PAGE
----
Games[edit]

Timeline of release years
2001Animal Crossing
2002
2003
2004
2005Wild World
2006
2007
2008City Folk
2009
2010
2011
2012New Leaf
2013
2014
2015Happy Home Designer
Amiibo Festival
2016New Leaf - Welcome Amiibo
2017Pocket Camp
2018
2019
2020New Horizons

Main series[edit]

Animal Crossing (2001)[edit]

Animal Crossing[b] originally released only in Japan for the Nintendo 64 in 2001, although it was ported to the IQue Player. It was enhanced and released on the GameCube the same year.[8] This version was localized and released in North America on September 15, 2002, Australia on October 17, 2003, and Europe on September 24, 2004.[9] An extended version titled "Dōbutsu no Mori e+" was released on June 27, 2003 in Japan.[10] The game was released in China in 2006 for iQue Player.[11]

Animal Crossing: Wild World (2005)[edit]

Animal Crossing: Wild World[c] was released for the Nintendo DS in Japan on November 23, 2005, North America on December 5, 2005, Australia on December 8, 2005, and Europe on March 31, 2006.[12] It was the first game in the series to use Nintendo Wi-Fi Connection. The game was later re-released on the Wii U Virtual Console on October 13, 2016, although its Wi-Fi multiplayer feature is unavailable due to the discontinuation of Nintendo Wi-Fi Connection.

Animal Crossing: City Folk (2008)[edit]

Animal Crossing: City Folk,[d] known as Animal Crossing: Let's Go to the City in Europe and Oceania, was released for the Wii in North America on November 16, 2008, Japan on November 20, 2008, Australia on December 4, 2008, and Europe on December 5, 2008.[13] It was later released in South Korea in 2010.[14] It was the first Wii game to utilize the Wii Speak, an accessory that allows players to talk to each other during online play.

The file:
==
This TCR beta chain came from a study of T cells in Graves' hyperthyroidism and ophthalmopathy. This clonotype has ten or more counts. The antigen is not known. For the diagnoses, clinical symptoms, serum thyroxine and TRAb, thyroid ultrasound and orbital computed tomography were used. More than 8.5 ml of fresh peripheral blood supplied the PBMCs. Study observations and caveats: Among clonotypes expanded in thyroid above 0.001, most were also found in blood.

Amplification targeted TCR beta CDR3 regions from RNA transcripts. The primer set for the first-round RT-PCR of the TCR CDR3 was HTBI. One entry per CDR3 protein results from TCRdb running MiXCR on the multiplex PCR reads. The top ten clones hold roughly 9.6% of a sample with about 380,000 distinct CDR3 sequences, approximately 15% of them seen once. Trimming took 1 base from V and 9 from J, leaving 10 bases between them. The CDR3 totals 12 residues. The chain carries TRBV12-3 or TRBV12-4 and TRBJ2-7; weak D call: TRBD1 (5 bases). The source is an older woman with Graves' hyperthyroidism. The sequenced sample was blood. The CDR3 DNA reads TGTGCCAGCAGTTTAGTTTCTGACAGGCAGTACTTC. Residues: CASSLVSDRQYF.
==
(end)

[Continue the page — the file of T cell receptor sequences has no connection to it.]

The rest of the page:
Animal Crossing: New Leaf (2012)[edit]

Animal Crossing: New Leaf[e] was announced at E3 2010.[15] It was released for the Nintendo 3DS in Japan on November 8, 2012, North America on June 9, 2013, Europe on June 14, 2013, and Australia on June 15, 2013.[16] For the first time in the series, players are appointed to the role of Mayor.[17] In November 2016, a new update was released along with "Welcome Amiibo" in North America and Europe, adding several new locations, items and activities.[18]

Animal Crossing: New Horizons (2020)[edit]

A game in the series for Nintendo Switch was announced in a Nintendo Direct in September 2018, after the reveal of Isabelle as a playable fighter in Super Smash Bros. Ultimate. Set on a deserted island, it is scheduled for release March 20, 2020.[19]

Spin-off games[edit]

Animal Crossing: Happy Home Designer (2015)[edit]

Animal Crossing: Happy Home Designer is a community simulation game for the Nintendo 3DS and the first spin-off of the Animal Crossing series. It was released in Japan on July 30, 2015,[20] North America on September 25, 2015,[21] Europe on October 2, 2015,[22] and Australia on October 3, 2015.[22] The game revolves around designing houses for villagers based on their requests. By scanning Amiibo cards, players can unlock the ability to design special characters' houses.[23] The game has a score of 66 out of 100 on Metacritic, which signifies "mixed or average reviews".[21]

Animal Crossing: Amiibo Festival (2015)[edit]

Animal Crossing: Amiibo Festival is a party game for the Wii U released in November 2015 that heavily utilizes amiibo. It was met with unfavorable reviews from critics.[24] It was developed by NDcube and Nintendo Entertainment Planning & Development.

Animal Crossing: Pocket Camp (2017)[edit]

In April 2016, Nintendo announced that an Animal Crossing mobile game, later named as Animal Crossing: Pocket Camp, would be released as a part of their mobile game lineup.[25] The game was soft launched in Australia in October 2017, and released worldwide on November 21, 2017.

Apps[edit]

Reception and legacy[edit]

Sales and aggregate review scores
As of March 31, 2019.
Game Year Units sold
(in millions)
Metacritic
Animal Crossing 2001 2.32[27][28] 87/100[29]
Animal Crossing: Wild World 2005 11.75[30] 86/100[31]
Animal Crossing: City Folk 2008 3.38[32] 73/100[33]
Animal Crossing: New Leaf 2012 12.21[34] 88/100[35]